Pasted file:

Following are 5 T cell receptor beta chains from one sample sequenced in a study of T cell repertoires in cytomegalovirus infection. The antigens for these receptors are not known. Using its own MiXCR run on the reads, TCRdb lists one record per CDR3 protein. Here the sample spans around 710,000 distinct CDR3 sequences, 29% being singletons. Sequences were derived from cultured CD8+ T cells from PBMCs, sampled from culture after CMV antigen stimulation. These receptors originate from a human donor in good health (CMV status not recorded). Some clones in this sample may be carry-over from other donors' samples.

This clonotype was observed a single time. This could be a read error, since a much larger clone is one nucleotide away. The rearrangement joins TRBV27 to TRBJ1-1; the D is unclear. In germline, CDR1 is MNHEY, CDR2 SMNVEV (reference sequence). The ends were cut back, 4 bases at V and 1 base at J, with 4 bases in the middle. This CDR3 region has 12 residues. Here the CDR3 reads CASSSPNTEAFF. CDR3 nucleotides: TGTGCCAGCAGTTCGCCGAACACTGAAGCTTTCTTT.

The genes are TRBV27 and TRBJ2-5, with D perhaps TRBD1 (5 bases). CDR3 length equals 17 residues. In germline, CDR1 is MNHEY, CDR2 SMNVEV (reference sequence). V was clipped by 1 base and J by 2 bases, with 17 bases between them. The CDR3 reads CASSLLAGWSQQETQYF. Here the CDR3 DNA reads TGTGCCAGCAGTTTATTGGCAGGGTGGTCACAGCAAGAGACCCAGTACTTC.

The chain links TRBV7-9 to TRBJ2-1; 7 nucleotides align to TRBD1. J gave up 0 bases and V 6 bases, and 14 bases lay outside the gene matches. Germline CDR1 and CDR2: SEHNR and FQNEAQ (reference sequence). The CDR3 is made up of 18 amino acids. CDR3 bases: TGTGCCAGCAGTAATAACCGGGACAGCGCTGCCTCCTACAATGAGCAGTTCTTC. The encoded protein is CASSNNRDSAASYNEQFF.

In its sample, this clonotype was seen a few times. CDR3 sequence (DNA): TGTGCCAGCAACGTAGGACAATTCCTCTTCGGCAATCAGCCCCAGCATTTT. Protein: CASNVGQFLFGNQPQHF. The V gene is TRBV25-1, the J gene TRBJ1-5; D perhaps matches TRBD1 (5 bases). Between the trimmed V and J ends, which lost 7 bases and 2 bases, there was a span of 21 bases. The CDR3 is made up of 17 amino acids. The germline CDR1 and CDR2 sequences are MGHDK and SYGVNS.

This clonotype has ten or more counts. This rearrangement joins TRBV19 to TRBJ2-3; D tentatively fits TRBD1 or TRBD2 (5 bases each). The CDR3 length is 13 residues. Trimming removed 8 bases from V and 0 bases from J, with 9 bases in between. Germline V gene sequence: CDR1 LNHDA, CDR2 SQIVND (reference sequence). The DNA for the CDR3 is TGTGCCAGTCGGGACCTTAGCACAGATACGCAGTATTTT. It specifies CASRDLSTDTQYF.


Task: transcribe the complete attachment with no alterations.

Following are 5 T cell receptor beta chains from one sample sequenced in a study of T cell repertoires in cytomegalovirus infection. The antigens for these receptors are not known. Using its own MiXCR run on the reads, TCRdb lists one record per CDR3 protein. Here the sample spans around 710,000 distinct CDR3 sequences, 29% being singletons. Sequences were derived from cultured CD8+ T cells from PBMCs, sampled from culture after CMV antigen stimulation. These receptors originate from a human donor in good health (CMV status not recorded). Some clones in this sample may be carry-over from other donors' samples.

This clonotype was observed a single time. This could be a read error, since a much larger clone is one nucleotide away. The rearrangement joins TRBV27 to TRBJ1-1; the D is unclear. In germline, CDR1 is MNHEY, CDR2 SMNVEV (reference sequence). The ends were cut back, 4 bases at V and 1 base at J, with 4 bases in the middle. This CDR3 region has 12 residues. Here the CDR3 reads CASSSPNTEAFF. CDR3 nucleotides: TGTGCCAGCAGTTCGCCGAACACTGAAGCTTTCTTT.

The genes are TRBV27 and TRBJ2-5, with D perhaps TRBD1 (5 bases). CDR3 length equals 17 residues. In germline, CDR1 is MNHEY, CDR2 SMNVEV (reference sequence). V was clipped by 1 base and J by 2 bases, with 17 bases between them. The CDR3 reads CASSLLAGWSQQETQYF. Here the CDR3 DNA reads TGTGCCAGCAGTTTATTGGCAGGGTGGTCACAGCAAGAGACCCAGTACTTC.

The chain links TRBV7-9 to TRBJ2-1; 7 nucleotides align to TRBD1. J gave up 0 bases and V 6 bases, and 14 bases lay outside the gene matches. Germline CDR1 and CDR2: SEHNR and FQNEAQ (reference sequence). The CDR3 is made up of 18 amino acids. CDR3 bases: TGTGCCAGCAGTAATAACCGGGACAGCGCTGCCTCCTACAATGAGCAGTTCTTC. The encoded protein is CASSNNRDSAASYNEQFF.

In its sample, this clonotype was seen a few times. CDR3 sequence (DNA): TGTGCCAGCAACGTAGGACAATTCCTCTTCGGCAATCAGCCCCAGCATTTT. Protein: CASNVGQFLFGNQPQHF. The V gene is TRBV25-1, the J gene TRBJ1-5; D perhaps matches TRBD1 (5 bases). Between the trimmed V and J ends, which lost 7 bases and 2 bases, there was a span of 21 bases. The CDR3 is made up of 17 amino acids. The germline CDR1 and CDR2 sequences are MGHDK and SYGVNS.

This clonotype has ten or more counts. This rearrangement joins TRBV19 to TRBJ2-3; D tentatively fits TRBD1 or TRBD2 (5 bases each). The CDR3 length is 13 residues. Trimming removed 8 bases from V and 0 bases from J, with 9 bases in between. Germline V gene sequence: CDR1 LNHDA, CDR2 SQIVND (reference sequence). The DNA for the CDR3 is TGTGCCAGTCGGGACCTTAGCACAGATACGCAGTATTTT. It specifies CASRDLSTDTQYF.